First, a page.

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pntd-0000350-g002: Stage-specific susceptibility of mefloquine compared to praziquantel in the S. mansoni- and S. japonicum-mouse models.Red squares: mefloquine 400 mg/kg, blue circles: praziquantel 400 mg/kg. The stage-specific susceptibilities of praziquantel and mefloquine on S. mansoni have been established in the laboratories of the Swiss Tropical Institute (Basel, Switzerland). The efficacy of praziquantel against S. japonicum has been reported by Yue et al. [51] and that of mefloquine has been established at the laboratories of the National Institute of Parasitic Diseases (Shanghai, China).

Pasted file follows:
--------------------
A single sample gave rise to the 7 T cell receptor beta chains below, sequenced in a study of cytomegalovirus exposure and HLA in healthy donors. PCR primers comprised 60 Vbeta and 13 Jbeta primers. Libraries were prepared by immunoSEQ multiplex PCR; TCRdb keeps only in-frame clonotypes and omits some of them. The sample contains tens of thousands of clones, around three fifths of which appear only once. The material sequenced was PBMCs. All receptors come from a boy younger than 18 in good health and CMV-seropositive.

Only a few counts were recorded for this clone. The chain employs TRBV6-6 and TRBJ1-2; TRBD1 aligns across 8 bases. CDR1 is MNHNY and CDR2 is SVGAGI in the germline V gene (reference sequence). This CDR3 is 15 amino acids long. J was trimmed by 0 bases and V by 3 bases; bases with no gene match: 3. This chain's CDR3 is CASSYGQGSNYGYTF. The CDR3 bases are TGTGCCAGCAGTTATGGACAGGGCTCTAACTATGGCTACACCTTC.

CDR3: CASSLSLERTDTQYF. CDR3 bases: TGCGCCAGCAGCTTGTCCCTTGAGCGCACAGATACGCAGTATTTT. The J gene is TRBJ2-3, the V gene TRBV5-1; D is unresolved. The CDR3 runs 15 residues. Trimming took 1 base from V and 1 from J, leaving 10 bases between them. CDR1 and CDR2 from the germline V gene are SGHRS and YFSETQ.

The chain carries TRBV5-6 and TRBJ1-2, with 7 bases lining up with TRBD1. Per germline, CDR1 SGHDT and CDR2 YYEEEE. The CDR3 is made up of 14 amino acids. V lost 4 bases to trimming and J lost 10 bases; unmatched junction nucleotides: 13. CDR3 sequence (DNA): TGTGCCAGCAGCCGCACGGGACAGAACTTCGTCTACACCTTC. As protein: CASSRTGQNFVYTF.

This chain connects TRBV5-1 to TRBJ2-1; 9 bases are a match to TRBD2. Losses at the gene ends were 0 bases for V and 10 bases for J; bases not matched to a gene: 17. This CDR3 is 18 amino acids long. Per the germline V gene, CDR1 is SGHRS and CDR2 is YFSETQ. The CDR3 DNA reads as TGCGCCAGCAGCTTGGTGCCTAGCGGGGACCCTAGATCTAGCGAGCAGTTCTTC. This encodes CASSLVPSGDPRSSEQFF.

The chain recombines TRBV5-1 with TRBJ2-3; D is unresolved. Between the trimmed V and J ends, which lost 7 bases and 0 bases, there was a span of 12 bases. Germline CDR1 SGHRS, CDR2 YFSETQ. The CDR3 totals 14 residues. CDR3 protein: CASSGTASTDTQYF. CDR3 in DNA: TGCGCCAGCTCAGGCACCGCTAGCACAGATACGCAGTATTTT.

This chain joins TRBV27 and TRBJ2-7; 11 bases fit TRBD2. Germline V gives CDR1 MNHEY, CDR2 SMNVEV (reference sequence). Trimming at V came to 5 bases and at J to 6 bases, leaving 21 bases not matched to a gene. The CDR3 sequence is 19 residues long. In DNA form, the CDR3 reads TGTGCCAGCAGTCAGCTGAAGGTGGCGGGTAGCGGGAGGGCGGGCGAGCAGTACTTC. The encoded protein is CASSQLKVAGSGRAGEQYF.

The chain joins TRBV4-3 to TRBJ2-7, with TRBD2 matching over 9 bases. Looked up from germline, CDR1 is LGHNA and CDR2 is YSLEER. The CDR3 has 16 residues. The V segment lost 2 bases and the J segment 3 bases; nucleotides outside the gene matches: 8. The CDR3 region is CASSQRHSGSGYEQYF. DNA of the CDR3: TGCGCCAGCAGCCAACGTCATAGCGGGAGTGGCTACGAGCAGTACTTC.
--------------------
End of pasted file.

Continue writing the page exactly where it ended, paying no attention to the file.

Mentions: In contrast to other recently portrayed schistosomicides such as the oxadiazoles [10] or the cysteine protease inhibitor K11777 [14], which thus far have only been tested intraperitoneally and in multiple doses, mefloquine at a single oral dose resulted in high worm burden reductions. Moreover, the consistently high worm burden reductions observed against all development stages of the schistosome worms in the rodent model seems to be an advantage of mefloquine over praziquantel; the latter only displaying high activity against very young stages (skin penetration) and adult schistosomes [30],[31]. Actually, the minor activity of praziquantel against juvenile (2- to 3-week-old) schistosomes is believed to be a key factor explaining observed treatment ‘failures’ in areas highly endemic for schistosomiasis and that require frequent retreatments [11],[32],[33]. For comparison, the stage-specific susceptibility of praziquantel and mefloquine are juxtaposed in Figure 2. It is evident that mefloquine exceeds benchmark criteria set forth by the World Health Organization (WHO) for highly active lead compounds (defined as worm burden reduction of >80% in the adult S. mansoni-mouse model following five consecutive doses given intraperitoneally or subcutaneously) [34]. We approached or exceeded this benchmark level with a single dose of 400 mg/kg given orally to mice infected with either adult or juvenile stages of S. mansoni and S. japonicum.